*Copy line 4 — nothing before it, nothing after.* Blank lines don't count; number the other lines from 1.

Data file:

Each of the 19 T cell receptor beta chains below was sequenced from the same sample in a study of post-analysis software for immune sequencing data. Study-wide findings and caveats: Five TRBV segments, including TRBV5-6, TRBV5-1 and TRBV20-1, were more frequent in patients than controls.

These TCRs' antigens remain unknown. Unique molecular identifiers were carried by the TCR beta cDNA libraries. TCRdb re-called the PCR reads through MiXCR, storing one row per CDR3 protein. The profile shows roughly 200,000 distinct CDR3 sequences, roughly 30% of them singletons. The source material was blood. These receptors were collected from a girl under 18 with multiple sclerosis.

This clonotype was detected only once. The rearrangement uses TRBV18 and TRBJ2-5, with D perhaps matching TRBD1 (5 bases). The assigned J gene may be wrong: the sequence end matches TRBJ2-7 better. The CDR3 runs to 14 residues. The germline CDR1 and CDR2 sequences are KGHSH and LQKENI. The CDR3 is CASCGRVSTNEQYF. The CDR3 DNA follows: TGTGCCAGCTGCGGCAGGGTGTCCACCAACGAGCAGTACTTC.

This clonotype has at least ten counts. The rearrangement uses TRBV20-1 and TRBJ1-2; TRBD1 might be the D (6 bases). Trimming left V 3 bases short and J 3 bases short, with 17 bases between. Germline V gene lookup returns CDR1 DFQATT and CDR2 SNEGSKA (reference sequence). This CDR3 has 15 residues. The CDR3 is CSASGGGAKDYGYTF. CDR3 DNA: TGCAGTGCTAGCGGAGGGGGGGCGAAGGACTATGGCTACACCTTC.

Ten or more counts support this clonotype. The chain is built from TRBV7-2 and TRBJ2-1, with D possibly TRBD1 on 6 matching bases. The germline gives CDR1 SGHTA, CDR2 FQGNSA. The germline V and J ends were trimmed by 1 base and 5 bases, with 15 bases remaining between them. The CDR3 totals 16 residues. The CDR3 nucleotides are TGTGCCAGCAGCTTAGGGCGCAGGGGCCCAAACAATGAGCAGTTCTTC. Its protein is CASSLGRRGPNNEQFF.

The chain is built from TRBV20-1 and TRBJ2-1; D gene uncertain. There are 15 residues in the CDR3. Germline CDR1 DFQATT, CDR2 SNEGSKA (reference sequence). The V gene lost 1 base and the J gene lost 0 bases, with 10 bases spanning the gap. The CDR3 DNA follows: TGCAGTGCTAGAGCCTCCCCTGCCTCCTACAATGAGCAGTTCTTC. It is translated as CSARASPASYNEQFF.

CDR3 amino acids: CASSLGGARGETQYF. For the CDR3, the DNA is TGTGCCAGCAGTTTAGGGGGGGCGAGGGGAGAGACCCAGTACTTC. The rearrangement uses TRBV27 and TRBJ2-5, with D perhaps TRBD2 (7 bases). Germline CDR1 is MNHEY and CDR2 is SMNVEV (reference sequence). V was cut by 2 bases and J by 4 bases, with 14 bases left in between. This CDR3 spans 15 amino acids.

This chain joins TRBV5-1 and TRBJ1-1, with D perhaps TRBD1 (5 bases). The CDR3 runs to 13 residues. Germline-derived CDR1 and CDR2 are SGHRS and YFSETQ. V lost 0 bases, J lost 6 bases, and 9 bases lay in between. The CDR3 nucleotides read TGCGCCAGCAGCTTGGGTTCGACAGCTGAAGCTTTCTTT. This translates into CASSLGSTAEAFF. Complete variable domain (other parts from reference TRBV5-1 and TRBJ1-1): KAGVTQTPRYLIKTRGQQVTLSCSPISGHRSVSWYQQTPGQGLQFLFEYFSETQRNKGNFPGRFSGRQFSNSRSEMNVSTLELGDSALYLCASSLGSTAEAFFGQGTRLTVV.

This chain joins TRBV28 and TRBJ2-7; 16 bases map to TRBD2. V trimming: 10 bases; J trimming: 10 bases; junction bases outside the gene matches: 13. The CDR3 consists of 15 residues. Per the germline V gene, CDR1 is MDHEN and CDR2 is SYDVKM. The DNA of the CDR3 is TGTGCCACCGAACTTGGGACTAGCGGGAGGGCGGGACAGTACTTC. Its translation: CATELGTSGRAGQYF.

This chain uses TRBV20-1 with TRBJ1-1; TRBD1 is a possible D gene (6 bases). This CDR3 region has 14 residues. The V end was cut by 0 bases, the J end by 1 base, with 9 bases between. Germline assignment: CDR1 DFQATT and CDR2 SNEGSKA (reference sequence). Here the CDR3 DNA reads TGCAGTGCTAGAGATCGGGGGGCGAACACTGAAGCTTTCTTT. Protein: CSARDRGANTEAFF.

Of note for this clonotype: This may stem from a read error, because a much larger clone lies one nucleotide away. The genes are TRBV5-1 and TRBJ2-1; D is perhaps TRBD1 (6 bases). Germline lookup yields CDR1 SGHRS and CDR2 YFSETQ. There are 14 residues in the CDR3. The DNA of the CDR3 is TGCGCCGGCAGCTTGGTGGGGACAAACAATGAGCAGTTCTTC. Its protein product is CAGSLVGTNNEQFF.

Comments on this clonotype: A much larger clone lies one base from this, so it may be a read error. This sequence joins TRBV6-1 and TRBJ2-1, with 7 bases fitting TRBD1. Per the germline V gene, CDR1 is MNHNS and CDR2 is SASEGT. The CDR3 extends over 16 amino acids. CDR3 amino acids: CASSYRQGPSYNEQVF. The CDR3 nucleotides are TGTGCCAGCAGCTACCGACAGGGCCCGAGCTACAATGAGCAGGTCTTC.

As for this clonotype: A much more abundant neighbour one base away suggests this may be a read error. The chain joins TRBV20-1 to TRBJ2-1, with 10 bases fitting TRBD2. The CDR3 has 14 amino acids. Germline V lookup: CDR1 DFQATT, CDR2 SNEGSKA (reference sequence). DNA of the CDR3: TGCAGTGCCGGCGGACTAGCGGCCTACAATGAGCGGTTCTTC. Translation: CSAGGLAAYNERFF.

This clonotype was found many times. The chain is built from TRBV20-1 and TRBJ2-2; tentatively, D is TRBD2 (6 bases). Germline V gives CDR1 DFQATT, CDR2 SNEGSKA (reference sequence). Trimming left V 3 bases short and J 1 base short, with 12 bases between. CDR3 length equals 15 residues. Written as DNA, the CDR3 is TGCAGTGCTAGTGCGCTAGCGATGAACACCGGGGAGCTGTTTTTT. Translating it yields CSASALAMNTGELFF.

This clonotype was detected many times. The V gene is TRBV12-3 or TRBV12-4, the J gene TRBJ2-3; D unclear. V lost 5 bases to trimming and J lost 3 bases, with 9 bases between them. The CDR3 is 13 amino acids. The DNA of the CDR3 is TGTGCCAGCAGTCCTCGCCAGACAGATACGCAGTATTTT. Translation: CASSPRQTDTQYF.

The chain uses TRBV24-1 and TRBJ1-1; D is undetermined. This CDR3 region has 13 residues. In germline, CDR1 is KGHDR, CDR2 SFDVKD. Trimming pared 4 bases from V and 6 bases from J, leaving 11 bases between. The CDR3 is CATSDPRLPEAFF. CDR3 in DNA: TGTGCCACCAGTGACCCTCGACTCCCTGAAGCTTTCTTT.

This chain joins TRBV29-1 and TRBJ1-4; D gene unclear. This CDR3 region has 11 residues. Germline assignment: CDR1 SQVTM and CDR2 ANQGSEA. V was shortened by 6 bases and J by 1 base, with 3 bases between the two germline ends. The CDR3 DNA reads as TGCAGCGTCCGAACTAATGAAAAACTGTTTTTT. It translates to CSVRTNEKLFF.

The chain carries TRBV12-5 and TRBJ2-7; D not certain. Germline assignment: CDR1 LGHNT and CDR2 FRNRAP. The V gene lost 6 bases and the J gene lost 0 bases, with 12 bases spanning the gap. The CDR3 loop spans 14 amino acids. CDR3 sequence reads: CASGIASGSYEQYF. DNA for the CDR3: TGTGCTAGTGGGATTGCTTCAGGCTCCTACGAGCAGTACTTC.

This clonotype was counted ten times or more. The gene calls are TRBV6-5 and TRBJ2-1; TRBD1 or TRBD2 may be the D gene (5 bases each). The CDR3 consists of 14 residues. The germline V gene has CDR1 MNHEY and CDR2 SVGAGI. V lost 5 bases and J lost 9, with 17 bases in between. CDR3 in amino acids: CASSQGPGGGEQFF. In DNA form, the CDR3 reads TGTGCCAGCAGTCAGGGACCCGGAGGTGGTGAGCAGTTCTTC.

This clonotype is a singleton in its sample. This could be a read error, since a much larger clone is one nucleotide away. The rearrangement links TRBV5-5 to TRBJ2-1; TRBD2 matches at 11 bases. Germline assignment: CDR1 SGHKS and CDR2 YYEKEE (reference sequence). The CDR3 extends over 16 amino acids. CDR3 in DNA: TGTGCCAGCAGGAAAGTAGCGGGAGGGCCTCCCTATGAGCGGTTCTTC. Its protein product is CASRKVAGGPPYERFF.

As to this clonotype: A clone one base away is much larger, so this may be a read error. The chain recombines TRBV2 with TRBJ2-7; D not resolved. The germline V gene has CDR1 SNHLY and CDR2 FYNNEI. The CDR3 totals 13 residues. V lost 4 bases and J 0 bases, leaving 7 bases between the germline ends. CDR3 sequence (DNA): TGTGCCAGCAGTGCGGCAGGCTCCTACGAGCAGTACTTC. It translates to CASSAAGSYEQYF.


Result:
This clonotype has at least ten counts. The rearrangement uses TRBV20-1 and TRBJ1-2; TRBD1 might be the D (6 bases). Trimming left V 3 bases short and J 3 bases short, with 17 bases between. Germline V gene lookup returns CDR1 DFQATT and CDR2 SNEGSKA (reference sequence). This CDR3 has 15 residues. The CDR3 is CSASGGGAKDYGYTF. CDR3 DNA: TGCAGTGCTAGCGGAGGGGGGGCGAAGGACTATGGCTACACCTTC.